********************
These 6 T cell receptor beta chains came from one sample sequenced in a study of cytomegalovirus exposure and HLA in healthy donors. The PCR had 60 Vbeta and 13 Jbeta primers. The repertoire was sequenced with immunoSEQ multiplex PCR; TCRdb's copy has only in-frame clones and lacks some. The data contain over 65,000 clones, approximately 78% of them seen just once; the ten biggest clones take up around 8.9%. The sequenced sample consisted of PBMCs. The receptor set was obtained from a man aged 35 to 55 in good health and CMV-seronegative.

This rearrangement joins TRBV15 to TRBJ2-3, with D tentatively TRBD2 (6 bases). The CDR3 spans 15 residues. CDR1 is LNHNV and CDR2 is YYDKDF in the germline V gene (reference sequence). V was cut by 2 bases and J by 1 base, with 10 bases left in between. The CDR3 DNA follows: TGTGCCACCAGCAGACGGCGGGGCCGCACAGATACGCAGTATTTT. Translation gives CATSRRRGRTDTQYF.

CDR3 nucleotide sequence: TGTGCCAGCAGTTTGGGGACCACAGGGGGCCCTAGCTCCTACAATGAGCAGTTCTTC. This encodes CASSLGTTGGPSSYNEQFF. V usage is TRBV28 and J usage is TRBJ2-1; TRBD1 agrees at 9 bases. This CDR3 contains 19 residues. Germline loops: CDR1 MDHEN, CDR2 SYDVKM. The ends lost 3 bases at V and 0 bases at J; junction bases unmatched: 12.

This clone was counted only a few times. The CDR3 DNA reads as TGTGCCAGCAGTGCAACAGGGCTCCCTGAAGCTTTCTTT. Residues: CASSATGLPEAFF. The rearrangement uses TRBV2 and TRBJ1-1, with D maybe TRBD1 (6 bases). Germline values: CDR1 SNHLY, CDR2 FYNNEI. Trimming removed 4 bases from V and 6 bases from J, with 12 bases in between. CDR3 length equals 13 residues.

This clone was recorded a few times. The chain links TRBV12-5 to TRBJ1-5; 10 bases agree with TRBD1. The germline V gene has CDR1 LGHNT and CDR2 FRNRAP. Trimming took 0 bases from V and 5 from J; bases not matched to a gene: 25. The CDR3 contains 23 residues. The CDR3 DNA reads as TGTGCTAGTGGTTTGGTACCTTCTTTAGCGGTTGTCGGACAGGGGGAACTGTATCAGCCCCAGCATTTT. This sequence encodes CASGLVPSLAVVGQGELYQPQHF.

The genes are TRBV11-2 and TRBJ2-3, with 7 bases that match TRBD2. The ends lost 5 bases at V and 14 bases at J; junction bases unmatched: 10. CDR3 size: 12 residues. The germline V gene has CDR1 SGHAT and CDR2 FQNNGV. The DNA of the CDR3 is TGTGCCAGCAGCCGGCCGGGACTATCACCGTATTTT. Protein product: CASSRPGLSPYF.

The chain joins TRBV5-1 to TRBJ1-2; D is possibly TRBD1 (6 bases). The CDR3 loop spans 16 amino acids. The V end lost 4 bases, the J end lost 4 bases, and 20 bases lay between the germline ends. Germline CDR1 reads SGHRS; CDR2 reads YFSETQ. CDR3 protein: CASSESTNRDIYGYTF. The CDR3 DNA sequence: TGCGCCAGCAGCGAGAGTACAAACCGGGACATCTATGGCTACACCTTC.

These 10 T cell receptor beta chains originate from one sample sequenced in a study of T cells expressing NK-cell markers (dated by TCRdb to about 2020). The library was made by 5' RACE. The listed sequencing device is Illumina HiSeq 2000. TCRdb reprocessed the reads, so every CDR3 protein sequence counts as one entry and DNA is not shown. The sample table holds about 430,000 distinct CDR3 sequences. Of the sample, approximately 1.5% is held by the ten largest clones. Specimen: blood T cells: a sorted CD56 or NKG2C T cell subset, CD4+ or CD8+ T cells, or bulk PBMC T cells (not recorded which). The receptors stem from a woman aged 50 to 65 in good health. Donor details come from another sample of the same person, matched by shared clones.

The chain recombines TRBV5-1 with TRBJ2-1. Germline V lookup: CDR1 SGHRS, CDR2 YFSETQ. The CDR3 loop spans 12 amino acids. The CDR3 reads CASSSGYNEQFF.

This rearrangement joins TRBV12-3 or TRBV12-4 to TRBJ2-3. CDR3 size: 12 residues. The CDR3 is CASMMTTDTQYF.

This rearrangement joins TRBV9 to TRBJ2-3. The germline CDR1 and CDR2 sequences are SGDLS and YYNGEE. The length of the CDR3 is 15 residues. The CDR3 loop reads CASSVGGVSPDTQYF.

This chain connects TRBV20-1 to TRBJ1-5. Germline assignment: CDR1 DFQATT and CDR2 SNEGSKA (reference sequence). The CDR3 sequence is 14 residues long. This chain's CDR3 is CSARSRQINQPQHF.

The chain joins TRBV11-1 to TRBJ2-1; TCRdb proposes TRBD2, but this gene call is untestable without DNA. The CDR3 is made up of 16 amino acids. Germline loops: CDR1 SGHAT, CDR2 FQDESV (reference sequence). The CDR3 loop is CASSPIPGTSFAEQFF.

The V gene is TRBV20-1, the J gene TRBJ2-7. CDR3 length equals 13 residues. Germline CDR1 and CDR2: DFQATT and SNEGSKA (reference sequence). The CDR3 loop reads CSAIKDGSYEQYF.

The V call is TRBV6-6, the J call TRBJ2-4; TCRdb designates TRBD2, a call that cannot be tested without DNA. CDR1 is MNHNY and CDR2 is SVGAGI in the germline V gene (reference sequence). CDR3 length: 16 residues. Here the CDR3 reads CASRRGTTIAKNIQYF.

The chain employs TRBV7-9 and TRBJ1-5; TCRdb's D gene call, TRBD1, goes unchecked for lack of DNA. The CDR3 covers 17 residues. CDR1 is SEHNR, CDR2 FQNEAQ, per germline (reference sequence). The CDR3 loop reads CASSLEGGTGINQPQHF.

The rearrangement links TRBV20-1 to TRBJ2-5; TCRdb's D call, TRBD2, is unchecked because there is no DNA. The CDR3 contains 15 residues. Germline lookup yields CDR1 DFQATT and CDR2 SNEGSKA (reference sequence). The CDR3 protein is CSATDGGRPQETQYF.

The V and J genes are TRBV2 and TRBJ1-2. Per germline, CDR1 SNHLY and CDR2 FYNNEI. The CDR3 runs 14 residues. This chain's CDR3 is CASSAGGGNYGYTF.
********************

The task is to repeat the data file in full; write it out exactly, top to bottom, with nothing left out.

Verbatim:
These 6 T cell receptor beta chains came from one sample sequenced in a study of cytomegalovirus exposure and HLA in healthy donors. The PCR had 60 Vbeta and 13 Jbeta primers. The repertoire was sequenced with immunoSEQ multiplex PCR; TCRdb's copy has only in-frame clones and lacks some. The data contain over 65,000 clones, approximately 78% of them seen just once; the ten biggest clones take up around 8.9%. The sequenced sample consisted of PBMCs. The receptor set was obtained from a man aged 35 to 55 in good health and CMV-seronegative.

This rearrangement joins TRBV15 to TRBJ2-3, with D tentatively TRBD2 (6 bases). The CDR3 spans 15 residues. CDR1 is LNHNV and CDR2 is YYDKDF in the germline V gene (reference sequence). V was cut by 2 bases and J by 1 base, with 10 bases left in between. The CDR3 DNA follows: TGTGCCACCAGCAGACGGCGGGGCCGCACAGATACGCAGTATTTT. Translation gives CATSRRRGRTDTQYF.

CDR3 nucleotide sequence: TGTGCCAGCAGTTTGGGGACCACAGGGGGCCCTAGCTCCTACAATGAGCAGTTCTTC. This encodes CASSLGTTGGPSSYNEQFF. V usage is TRBV28 and J usage is TRBJ2-1; TRBD1 agrees at 9 bases. This CDR3 contains 19 residues. Germline loops: CDR1 MDHEN, CDR2 SYDVKM. The ends lost 3 bases at V and 0 bases at J; junction bases unmatched: 12.

This clone was counted only a few times. The CDR3 DNA reads as TGTGCCAGCAGTGCAACAGGGCTCCCTGAAGCTTTCTTT. Residues: CASSATGLPEAFF. The rearrangement uses TRBV2 and TRBJ1-1, with D maybe TRBD1 (6 bases). Germline values: CDR1 SNHLY, CDR2 FYNNEI. Trimming removed 4 bases from V and 6 bases from J, with 12 bases in between. CDR3 length equals 13 residues.

This clone was recorded a few times. The chain links TRBV12-5 to TRBJ1-5; 10 bases agree with TRBD1. The germline V gene has CDR1 LGHNT and CDR2 FRNRAP. Trimming took 0 bases from V and 5 from J; bases not matched to a gene: 25. The CDR3 contains 23 residues. The CDR3 DNA reads as TGTGCTAGTGGTTTGGTACCTTCTTTAGCGGTTGTCGGACAGGGGGAACTGTATCAGCCCCAGCATTTT. This sequence encodes CASGLVPSLAVVGQGELYQPQHF.

The genes are TRBV11-2 and TRBJ2-3, with 7 bases that match TRBD2. The ends lost 5 bases at V and 14 bases at J; junction bases unmatched: 10. CDR3 size: 12 residues. The germline V gene has CDR1 SGHAT and CDR2 FQNNGV. The DNA of the CDR3 is TGTGCCAGCAGCCGGCCGGGACTATCACCGTATTTT. Protein product: CASSRPGLSPYF.

The chain joins TRBV5-1 to TRBJ1-2; D is possibly TRBD1 (6 bases). The CDR3 loop spans 16 amino acids. The V end lost 4 bases, the J end lost 4 bases, and 20 bases lay between the germline ends. Germline CDR1 reads SGHRS; CDR2 reads YFSETQ. CDR3 protein: CASSESTNRDIYGYTF. The CDR3 DNA sequence: TGCGCCAGCAGCGAGAGTACAAACCGGGACATCTATGGCTACACCTTC.

These 10 T cell receptor beta chains originate from one sample sequenced in a study of T cells expressing NK-cell markers (dated by TCRdb to about 2020). The library was made by 5' RACE. The listed sequencing device is Illumina HiSeq 2000. TCRdb reprocessed the reads, so every CDR3 protein sequence counts as one entry and DNA is not shown. The sample table holds about 430,000 distinct CDR3 sequences. Of the sample, approximately 1.5% is held by the ten largest clones. Specimen: blood T cells: a sorted CD56 or NKG2C T cell subset, CD4+ or CD8+ T cells, or bulk PBMC T cells (not recorded which). The receptors stem from a woman aged 50 to 65 in good health. Donor details come from another sample of the same person, matched by shared clones.

The chain recombines TRBV5-1 with TRBJ2-1. Germline V lookup: CDR1 SGHRS, CDR2 YFSETQ. The CDR3 loop spans 12 amino acids. The CDR3 reads CASSSGYNEQFF.

This rearrangement joins TRBV12-3 or TRBV12-4 to TRBJ2-3. CDR3 size: 12 residues. The CDR3 is CASMMTTDTQYF.

This rearrangement joins TRBV9 to TRBJ2-3. The germline CDR1 and CDR2 sequences are SGDLS and YYNGEE. The length of the CDR3 is 15 residues. The CDR3 loop reads CASSVGGVSPDTQYF.

This chain connects TRBV20-1 to TRBJ1-5. Germline assignment: CDR1 DFQATT and CDR2 SNEGSKA (reference sequence). The CDR3 sequence is 14 residues long. This chain's CDR3 is CSARSRQINQPQHF.

The chain joins TRBV11-1 to TRBJ2-1; TCRdb proposes TRBD2, but this gene call is untestable without DNA. The CDR3 is made up of 16 amino acids. Germline loops: CDR1 SGHAT, CDR2 FQDESV (reference sequence). The CDR3 loop is CASSPIPGTSFAEQFF.

The V gene is TRBV20-1, the J gene TRBJ2-7. CDR3 length equals 13 residues. Germline CDR1 and CDR2: DFQATT and SNEGSKA (reference sequence). The CDR3 loop reads CSAIKDGSYEQYF.

The V call is TRBV6-6, the J call TRBJ2-4; TCRdb designates TRBD2, a call that cannot be tested without DNA. CDR1 is MNHNY and CDR2 is SVGAGI in the germline V gene (reference sequence). CDR3 length: 16 residues. Here the CDR3 reads CASRRGTTIAKNIQYF.

The chain employs TRBV7-9 and TRBJ1-5; TCRdb's D gene call, TRBD1, goes unchecked for lack of DNA. The CDR3 covers 17 residues. CDR1 is SEHNR, CDR2 FQNEAQ, per germline (reference sequence). The CDR3 loop reads CASSLEGGTGINQPQHF.

The rearrangement links TRBV20-1 to TRBJ2-5; TCRdb's D call, TRBD2, is unchecked because there is no DNA. The CDR3 contains 15 residues. Germline lookup yields CDR1 DFQATT and CDR2 SNEGSKA (reference sequence). The CDR3 protein is CSATDGGRPQETQYF.

The V and J genes are TRBV2 and TRBJ1-2. Per germline, CDR1 SNHLY and CDR2 FYNNEI. The CDR3 runs 14 residues. This chain's CDR3 is CASSAGGGNYGYTF.